76 – Amazing Spider-Man #300 (May, 1988) Marvel Comics
I have no idea why older collectors feel this book is overrated. It seriously deserves its spot on this list. It’s Spidey’s 300th issue. It’s drawn by Todd McFarlane. And in case you just got into comic books like yesterday, it’s also the debut issue of Venom! You know… Eddie Brock… Spidey’s greatest villain next to the Green Goblin? This book is a serious grail for modern collectors who don’t mind plopping down 300 bucks for a high grade copy.
And if the Venom movie is even slightly good, expect the prices to soar even higher. Okay. It’s done solely by Sony so…. it’s probably going to suck. Like Spider-man 3 suck. Maybe even worse. Ugh, Sony.
75 – New Mutants #98 (February, 1991) Marvel Comics
You know how I said that Harley Quinn was the most popular character that DC has created in the last 25 years? Well in the last 30 years, Deadpool is the most popular character that Marvel has created…. by a longshot (Though Venom comes close.) In fact, Deadpool is so popular, that when FOX messed up Deadpool in Wolverine 2, Ryan Reynolds and friends purposely leaked some Deadpool test footage in order to rile up fans and demand that FOX make Deadpool the way he was meant to be and not some zombie like, eye beam shooting, mouth sewn copy cat.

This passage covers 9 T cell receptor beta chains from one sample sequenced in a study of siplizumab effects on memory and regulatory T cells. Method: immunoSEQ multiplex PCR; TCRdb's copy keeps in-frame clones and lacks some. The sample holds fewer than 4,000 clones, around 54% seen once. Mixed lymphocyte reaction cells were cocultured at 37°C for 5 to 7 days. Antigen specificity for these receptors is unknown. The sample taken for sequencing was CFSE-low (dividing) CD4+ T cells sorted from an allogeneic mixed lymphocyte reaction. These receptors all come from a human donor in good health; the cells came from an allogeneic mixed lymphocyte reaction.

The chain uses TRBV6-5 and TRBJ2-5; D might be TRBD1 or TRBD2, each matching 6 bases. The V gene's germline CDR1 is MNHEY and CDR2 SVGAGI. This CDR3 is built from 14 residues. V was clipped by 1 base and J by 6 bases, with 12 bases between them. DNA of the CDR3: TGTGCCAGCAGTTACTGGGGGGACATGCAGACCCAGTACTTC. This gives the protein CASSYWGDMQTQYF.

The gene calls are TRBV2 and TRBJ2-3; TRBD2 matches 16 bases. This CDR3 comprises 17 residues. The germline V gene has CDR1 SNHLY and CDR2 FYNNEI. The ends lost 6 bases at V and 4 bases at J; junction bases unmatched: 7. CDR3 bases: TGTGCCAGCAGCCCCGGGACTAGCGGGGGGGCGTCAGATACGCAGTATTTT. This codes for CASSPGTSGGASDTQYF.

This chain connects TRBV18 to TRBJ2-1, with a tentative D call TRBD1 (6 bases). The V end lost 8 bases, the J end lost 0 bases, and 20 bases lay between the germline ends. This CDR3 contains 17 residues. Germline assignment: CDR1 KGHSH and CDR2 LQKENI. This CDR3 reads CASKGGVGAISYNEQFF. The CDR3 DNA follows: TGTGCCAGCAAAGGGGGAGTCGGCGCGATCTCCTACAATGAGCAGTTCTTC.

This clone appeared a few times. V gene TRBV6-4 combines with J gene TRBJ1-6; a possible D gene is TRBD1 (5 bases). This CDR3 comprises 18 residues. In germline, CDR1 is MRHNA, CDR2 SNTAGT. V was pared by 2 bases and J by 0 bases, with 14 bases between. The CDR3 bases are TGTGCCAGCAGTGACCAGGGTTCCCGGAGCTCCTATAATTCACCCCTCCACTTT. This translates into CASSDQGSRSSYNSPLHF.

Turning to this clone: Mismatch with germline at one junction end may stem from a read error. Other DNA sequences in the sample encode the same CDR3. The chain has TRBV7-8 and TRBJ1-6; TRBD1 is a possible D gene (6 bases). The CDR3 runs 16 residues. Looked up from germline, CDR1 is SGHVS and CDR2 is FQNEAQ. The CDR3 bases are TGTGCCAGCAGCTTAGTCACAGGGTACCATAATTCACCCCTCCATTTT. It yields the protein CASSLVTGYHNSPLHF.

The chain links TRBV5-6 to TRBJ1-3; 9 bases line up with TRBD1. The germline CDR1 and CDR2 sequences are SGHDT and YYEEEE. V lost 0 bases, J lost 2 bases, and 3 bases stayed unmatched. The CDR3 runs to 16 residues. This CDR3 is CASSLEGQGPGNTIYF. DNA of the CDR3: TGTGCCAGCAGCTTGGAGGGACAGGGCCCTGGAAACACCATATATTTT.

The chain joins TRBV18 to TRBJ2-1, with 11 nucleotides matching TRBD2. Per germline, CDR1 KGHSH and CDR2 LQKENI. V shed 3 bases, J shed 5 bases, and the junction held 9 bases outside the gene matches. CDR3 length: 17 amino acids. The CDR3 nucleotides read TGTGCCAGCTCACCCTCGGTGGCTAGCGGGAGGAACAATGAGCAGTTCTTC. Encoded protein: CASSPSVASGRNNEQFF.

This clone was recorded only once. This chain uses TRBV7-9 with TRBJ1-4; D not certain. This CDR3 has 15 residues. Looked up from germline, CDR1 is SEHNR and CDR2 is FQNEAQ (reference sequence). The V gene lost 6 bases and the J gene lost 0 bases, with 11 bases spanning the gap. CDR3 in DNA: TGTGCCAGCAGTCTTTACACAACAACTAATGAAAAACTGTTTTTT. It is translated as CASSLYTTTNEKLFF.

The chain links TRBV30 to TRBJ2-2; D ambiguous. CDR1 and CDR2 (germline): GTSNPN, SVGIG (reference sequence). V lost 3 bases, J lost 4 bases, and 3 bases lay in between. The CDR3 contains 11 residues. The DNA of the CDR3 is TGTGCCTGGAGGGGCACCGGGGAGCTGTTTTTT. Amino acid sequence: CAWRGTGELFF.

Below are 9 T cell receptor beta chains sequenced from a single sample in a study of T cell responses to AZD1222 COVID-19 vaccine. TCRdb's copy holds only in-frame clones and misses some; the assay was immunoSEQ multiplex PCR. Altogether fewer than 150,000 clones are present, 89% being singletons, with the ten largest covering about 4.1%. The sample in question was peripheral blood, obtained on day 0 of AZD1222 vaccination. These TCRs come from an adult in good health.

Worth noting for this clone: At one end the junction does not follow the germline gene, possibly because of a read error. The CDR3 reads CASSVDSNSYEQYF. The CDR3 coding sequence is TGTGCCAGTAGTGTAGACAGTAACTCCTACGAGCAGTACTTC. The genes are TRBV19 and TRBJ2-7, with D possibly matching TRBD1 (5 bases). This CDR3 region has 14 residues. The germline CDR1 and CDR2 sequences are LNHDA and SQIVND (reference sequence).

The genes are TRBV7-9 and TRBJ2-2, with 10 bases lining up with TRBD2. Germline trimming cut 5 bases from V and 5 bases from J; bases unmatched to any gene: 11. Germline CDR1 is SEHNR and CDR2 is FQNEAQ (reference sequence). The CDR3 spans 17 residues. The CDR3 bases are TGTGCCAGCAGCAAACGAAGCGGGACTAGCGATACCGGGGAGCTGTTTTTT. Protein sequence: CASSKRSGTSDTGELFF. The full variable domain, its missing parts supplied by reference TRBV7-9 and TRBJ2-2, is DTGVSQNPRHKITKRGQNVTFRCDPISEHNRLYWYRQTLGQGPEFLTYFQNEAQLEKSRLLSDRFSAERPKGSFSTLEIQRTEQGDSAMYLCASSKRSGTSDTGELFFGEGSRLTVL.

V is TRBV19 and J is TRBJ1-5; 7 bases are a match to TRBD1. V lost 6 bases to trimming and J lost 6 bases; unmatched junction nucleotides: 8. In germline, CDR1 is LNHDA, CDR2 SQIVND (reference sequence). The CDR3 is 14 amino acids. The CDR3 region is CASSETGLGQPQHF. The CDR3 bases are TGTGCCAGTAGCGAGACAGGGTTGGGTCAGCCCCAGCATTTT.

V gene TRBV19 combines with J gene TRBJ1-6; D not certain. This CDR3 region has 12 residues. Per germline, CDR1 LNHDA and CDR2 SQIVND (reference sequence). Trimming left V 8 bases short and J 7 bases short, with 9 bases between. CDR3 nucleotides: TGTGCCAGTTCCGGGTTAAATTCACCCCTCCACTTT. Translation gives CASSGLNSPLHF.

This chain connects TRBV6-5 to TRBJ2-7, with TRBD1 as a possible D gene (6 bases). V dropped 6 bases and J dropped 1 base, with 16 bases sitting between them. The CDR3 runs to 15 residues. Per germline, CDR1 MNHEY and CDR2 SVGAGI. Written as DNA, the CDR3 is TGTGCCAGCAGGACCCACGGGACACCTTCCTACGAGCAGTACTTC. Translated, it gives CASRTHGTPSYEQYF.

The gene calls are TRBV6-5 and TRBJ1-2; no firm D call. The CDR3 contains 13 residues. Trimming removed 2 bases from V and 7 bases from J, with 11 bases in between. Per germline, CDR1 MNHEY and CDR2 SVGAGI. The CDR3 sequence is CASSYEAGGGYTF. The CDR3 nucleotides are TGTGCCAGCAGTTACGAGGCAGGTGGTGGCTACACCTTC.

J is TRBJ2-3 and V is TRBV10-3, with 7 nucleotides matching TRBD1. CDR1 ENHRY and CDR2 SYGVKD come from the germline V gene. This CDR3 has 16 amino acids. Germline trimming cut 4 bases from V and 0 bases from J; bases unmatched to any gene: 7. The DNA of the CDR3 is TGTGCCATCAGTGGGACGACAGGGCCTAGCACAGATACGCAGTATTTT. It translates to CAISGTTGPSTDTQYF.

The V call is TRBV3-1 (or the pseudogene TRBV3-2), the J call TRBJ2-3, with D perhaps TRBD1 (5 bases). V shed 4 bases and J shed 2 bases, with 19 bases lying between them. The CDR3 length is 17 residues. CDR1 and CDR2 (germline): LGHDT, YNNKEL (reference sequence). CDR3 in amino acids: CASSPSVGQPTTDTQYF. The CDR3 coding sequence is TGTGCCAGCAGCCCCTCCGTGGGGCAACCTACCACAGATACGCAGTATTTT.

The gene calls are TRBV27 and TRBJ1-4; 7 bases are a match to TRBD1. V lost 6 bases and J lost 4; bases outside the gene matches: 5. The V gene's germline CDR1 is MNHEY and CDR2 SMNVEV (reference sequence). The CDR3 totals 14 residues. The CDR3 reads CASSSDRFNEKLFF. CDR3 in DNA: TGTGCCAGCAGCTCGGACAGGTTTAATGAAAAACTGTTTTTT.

Thank you, Ryan.
74 – House of Secrets #92 (July, 1971) DC Comics
I’m going to be honest here. This book is near the top of my own personal holy grail list. The debut of the Swamp Thing was an instant hit when it first came out, but over the years, this book has rightfully taken it’s place among the greatest KEY issue in DC comic book history. Do you think Alan Moore had anything to do with that?
73 – Superman’s Pal Jimmy Olsen #134 (December, 1970) DC Comics
I remember way back when, when I was just a comic book newbie and I asked my local comic shop owner if he could show me the book in which Darkseid made his debut in. I had some extra cash and I loved him in the Superfriends show so of course, I had to own his first comic book appearance. So the guy turned around and grabbed a comic from his shelf then placed it on the counter. I took one look at it and I was like, “What the fuck, dude?!” I seriously thought he was trying to rip me off. After all, why would DC choose such a lame comic like Superman’s Pal Jimmy Olsen to unveiled one of their greatest villains of all time? I wasn’t having it, so I passed. A few months later, I found out the guy wasn’t full of shit after all, but when I went back to the store, the comic was gone. Damn! Now I’m not sure if I cursed myself or what, but I’ve never been able to find another copy as good as the one I passed up ever since. Sigh. Comic nerd troubles. Am I right?
72 – Teenage Mutant Ninja Turtles #1 (May, 1984) Mirage Studios